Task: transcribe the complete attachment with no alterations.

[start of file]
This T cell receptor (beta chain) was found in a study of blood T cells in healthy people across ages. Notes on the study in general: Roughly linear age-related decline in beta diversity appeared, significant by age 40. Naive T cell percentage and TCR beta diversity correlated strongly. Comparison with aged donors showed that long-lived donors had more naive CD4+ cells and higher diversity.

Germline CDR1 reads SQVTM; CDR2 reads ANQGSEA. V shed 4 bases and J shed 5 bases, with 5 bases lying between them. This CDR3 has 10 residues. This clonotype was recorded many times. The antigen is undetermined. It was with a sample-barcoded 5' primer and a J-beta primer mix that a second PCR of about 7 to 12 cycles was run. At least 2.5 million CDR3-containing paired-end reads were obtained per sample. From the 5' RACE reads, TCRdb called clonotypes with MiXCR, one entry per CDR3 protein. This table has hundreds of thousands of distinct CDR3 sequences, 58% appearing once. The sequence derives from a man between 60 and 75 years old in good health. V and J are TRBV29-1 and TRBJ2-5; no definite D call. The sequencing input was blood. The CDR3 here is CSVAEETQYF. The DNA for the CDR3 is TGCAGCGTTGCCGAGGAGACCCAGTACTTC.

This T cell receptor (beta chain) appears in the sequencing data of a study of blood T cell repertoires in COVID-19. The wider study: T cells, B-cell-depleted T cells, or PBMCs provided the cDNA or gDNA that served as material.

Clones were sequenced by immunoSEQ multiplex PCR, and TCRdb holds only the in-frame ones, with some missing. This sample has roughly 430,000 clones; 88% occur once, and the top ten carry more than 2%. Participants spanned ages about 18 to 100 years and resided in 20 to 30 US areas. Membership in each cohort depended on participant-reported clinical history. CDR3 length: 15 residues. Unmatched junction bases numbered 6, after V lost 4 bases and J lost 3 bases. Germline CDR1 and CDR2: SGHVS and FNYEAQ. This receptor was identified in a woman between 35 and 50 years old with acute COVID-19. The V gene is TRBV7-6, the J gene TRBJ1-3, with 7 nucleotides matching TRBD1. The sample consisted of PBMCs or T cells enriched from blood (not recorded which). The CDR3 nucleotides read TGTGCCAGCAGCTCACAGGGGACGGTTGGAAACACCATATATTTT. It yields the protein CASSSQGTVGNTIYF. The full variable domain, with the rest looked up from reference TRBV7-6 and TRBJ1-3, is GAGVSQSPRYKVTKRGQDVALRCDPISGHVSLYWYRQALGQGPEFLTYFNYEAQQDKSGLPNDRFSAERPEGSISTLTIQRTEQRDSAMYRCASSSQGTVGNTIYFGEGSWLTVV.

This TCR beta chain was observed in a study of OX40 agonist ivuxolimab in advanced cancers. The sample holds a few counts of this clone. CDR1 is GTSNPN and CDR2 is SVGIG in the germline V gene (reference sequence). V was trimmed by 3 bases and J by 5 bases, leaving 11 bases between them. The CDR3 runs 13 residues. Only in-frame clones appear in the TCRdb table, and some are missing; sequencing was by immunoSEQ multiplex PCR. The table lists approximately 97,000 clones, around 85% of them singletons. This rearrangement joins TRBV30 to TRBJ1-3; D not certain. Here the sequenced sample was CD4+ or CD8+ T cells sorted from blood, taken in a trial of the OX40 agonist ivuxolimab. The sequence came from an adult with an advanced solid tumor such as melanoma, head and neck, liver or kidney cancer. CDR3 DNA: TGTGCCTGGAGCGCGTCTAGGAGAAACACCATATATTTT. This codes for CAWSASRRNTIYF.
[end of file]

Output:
This T cell receptor (beta chain) was found in a study of blood T cells in healthy people across ages. Notes on the study in general: Roughly linear age-related decline in beta diversity appeared, significant by age 40. Naive T cell percentage and TCR beta diversity correlated strongly. Comparison with aged donors showed that long-lived donors had more naive CD4+ cells and higher diversity.

Germline CDR1 reads SQVTM; CDR2 reads ANQGSEA. V shed 4 bases and J shed 5 bases, with 5 bases lying between them. This CDR3 has 10 residues. This clonotype was recorded many times. The antigen is undetermined. It was with a sample-barcoded 5' primer and a J-beta primer mix that a second PCR of about 7 to 12 cycles was run. At least 2.5 million CDR3-containing paired-end reads were obtained per sample. From the 5' RACE reads, TCRdb called clonotypes with MiXCR, one entry per CDR3 protein. This table has hundreds of thousands of distinct CDR3 sequences, 58% appearing once. The sequence derives from a man between 60 and 75 years old in good health. V and J are TRBV29-1 and TRBJ2-5; no definite D call. The sequencing input was blood. The CDR3 here is CSVAEETQYF. The DNA for the CDR3 is TGCAGCGTTGCCGAGGAGACCCAGTACTTC.

This T cell receptor (beta chain) appears in the sequencing data of a study of blood T cell repertoires in COVID-19. The wider study: T cells, B-cell-depleted T cells, or PBMCs provided the cDNA or gDNA that served as material.

Clones were sequenced by immunoSEQ multiplex PCR, and TCRdb holds only the in-frame ones, with some missing. This sample has roughly 430,000 clones; 88% occur once, and the top ten carry more than 2%. Participants spanned ages about 18 to 100 years and resided in 20 to 30 US areas. Membership in each cohort depended on participant-reported clinical history. CDR3 length: 15 residues. Unmatched junction bases numbered 6, after V lost 4 bases and J lost 3 bases. Germline CDR1 and CDR2: SGHVS and FNYEAQ. This receptor was identified in a woman between 35 and 50 years old with acute COVID-19. The V gene is TRBV7-6, the J gene TRBJ1-3, with 7 nucleotides matching TRBD1. The sample consisted of PBMCs or T cells enriched from blood (not recorded which). The CDR3 nucleotides read TGTGCCAGCAGCTCACAGGGGACGGTTGGAAACACCATATATTTT. It yields the protein CASSSQGTVGNTIYF. The full variable domain, with the rest looked up from reference TRBV7-6 and TRBJ1-3, is GAGVSQSPRYKVTKRGQDVALRCDPISGHVSLYWYRQALGQGPEFLTYFNYEAQQDKSGLPNDRFSAERPEGSISTLTIQRTEQRDSAMYRCASSSQGTVGNTIYFGEGSWLTVV.

This TCR beta chain was observed in a study of OX40 agonist ivuxolimab in advanced cancers. The sample holds a few counts of this clone. CDR1 is GTSNPN and CDR2 is SVGIG in the germline V gene (reference sequence). V was trimmed by 3 bases and J by 5 bases, leaving 11 bases between them. The CDR3 runs 13 residues. Only in-frame clones appear in the TCRdb table, and some are missing; sequencing was by immunoSEQ multiplex PCR. The table lists approximately 97,000 clones, around 85% of them singletons. This rearrangement joins TRBV30 to TRBJ1-3; D not certain. Here the sequenced sample was CD4+ or CD8+ T cells sorted from blood, taken in a trial of the OX40 agonist ivuxolimab. The sequence came from an adult with an advanced solid tumor such as melanoma, head and neck, liver or kidney cancer. CDR3 DNA: TGTGCCTGGAGCGCGTCTAGGAGAAACACCATATATTTT. This codes for CAWSASRRNTIYF.